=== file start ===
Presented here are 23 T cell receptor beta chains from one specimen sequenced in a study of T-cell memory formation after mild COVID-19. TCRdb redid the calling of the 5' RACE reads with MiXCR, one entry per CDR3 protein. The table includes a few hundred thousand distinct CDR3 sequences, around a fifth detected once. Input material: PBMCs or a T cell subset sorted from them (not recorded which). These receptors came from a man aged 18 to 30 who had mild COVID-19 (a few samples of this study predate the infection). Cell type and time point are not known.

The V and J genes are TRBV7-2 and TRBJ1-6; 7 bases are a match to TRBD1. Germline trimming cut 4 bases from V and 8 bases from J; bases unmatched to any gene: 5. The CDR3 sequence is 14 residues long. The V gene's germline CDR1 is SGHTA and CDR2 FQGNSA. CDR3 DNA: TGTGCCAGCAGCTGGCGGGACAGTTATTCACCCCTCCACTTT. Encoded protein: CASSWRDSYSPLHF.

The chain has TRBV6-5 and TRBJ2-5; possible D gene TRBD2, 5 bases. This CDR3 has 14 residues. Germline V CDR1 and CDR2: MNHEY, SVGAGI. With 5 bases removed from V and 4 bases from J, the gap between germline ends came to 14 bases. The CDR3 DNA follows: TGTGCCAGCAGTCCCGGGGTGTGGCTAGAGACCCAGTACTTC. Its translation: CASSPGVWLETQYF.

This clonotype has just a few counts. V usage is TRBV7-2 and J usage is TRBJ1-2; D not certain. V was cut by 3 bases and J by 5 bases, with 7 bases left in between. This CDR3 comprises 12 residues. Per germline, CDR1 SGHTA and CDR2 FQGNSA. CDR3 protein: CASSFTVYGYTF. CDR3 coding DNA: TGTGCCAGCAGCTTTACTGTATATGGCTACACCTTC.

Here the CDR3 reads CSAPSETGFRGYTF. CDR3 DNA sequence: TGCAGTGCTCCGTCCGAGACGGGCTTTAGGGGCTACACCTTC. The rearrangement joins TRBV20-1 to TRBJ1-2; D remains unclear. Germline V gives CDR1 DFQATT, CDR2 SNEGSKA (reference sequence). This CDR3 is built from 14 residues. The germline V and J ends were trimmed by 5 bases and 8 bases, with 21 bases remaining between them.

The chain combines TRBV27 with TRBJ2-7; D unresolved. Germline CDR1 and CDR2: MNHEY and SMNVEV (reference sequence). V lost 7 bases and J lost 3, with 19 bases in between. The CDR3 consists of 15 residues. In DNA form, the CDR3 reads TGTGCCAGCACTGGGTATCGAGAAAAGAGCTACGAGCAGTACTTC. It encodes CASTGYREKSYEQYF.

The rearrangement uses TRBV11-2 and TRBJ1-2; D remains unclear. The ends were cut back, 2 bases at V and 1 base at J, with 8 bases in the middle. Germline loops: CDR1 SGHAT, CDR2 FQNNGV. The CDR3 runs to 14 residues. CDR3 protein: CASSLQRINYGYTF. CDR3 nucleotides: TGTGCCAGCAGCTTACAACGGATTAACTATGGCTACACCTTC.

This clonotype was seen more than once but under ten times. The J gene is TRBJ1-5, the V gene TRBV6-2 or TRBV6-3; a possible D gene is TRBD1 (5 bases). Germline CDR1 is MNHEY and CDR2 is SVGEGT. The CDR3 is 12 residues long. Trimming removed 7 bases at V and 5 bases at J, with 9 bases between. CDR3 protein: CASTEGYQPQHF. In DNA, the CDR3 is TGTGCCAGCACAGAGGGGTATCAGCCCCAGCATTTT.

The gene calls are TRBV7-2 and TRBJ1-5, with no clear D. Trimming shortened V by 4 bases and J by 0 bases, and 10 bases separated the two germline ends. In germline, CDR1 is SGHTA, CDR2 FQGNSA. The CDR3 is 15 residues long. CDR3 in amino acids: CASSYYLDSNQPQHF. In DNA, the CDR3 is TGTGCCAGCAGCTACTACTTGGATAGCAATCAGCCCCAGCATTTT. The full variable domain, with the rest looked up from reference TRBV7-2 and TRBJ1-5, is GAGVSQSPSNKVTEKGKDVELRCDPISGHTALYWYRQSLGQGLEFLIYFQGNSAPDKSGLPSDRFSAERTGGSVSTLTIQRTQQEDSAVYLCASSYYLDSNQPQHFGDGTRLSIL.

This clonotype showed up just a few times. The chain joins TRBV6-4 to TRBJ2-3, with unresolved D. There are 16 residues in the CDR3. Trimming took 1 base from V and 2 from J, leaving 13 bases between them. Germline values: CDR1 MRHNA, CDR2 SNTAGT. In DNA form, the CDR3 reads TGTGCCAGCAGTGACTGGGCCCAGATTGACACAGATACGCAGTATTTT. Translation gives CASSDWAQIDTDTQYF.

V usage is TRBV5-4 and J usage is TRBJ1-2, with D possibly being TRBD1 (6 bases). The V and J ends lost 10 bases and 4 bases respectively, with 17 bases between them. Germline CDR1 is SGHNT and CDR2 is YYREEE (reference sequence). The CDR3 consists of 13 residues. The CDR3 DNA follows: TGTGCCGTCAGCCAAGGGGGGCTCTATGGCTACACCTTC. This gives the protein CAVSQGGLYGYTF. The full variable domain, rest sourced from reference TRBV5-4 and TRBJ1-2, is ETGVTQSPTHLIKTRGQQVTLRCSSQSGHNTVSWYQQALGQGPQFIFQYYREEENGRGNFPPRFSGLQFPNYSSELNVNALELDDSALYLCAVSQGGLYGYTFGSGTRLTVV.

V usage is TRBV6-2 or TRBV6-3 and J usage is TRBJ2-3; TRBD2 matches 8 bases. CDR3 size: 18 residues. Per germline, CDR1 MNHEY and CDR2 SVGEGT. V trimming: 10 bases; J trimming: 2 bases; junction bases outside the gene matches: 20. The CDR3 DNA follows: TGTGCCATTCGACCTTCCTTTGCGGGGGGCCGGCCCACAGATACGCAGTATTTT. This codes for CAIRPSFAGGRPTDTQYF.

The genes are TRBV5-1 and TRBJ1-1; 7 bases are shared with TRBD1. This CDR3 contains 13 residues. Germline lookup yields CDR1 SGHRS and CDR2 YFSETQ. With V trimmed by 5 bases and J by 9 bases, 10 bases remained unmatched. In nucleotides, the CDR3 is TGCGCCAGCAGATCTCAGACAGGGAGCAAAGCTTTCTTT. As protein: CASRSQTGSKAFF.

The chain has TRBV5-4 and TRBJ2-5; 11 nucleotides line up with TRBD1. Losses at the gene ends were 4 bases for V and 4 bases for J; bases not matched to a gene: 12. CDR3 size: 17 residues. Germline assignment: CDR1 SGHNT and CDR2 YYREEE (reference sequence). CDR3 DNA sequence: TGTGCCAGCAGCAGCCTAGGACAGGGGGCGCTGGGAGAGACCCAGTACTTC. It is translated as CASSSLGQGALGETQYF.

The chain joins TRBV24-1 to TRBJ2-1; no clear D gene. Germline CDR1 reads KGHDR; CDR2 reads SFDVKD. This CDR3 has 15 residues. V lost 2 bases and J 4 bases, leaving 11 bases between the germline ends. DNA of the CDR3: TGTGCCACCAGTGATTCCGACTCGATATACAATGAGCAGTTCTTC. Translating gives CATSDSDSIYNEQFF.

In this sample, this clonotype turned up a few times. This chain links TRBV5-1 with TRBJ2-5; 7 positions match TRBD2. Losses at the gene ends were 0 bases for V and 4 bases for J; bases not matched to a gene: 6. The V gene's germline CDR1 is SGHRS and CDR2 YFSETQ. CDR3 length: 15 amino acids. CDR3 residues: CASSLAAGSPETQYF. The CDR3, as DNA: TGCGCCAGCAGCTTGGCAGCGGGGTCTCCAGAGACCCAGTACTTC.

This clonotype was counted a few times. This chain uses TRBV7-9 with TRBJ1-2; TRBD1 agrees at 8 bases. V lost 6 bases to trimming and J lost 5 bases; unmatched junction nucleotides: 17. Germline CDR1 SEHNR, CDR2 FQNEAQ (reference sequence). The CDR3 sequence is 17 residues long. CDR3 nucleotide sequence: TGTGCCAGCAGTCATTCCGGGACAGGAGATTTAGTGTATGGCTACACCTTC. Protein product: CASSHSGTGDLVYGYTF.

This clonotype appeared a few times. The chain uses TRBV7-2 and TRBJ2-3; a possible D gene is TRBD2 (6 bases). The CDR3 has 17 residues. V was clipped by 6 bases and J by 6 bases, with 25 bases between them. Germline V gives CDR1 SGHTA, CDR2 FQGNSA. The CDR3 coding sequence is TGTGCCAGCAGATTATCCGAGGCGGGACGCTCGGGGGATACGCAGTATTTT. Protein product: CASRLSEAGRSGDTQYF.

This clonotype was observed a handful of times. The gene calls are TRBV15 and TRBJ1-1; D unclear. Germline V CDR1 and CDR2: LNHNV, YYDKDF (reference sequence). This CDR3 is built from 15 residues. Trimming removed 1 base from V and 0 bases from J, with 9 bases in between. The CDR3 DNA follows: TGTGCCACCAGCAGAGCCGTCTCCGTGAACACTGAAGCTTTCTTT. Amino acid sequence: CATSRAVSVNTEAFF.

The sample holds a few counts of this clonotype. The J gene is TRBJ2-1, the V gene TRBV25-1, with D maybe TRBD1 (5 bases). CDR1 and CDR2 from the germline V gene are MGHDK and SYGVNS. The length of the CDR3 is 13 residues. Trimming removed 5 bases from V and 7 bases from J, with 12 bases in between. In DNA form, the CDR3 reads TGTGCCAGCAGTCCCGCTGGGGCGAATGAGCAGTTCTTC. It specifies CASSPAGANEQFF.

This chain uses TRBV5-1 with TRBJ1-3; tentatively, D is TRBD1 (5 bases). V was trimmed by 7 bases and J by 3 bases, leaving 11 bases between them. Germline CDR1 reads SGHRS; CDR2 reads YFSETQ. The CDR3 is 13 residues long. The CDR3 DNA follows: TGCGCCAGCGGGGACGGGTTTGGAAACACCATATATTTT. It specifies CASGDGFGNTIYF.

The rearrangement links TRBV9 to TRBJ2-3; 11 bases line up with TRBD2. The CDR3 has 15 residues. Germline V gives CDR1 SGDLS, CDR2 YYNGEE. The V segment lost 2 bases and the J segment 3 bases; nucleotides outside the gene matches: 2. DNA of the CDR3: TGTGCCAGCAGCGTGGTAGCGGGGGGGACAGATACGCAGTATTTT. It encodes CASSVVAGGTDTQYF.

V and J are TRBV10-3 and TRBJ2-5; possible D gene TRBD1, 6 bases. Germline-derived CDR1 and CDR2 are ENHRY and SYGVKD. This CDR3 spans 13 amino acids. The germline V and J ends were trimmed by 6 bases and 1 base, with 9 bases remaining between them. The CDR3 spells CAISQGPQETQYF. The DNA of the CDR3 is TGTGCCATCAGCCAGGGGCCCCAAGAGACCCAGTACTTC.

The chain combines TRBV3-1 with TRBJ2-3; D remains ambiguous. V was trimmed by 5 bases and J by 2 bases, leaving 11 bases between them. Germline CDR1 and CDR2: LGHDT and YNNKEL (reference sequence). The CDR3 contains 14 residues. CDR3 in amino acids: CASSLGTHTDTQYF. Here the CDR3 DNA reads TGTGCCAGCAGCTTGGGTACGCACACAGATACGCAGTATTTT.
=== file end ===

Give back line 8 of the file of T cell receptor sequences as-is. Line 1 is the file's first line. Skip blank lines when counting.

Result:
This clonotype was seen more than once but under ten times. The J gene is TRBJ1-5, the V gene TRBV6-2 or TRBV6-3; a possible D gene is TRBD1 (5 bases). Germline CDR1 is MNHEY and CDR2 is SVGEGT. The CDR3 is 12 residues long. Trimming removed 7 bases at V and 5 bases at J, with 9 bases between. CDR3 protein: CASTEGYQPQHF. In DNA, the CDR3 is TGTGCCAGCACAGAGGGGTATCAGCCCCAGCATTTT.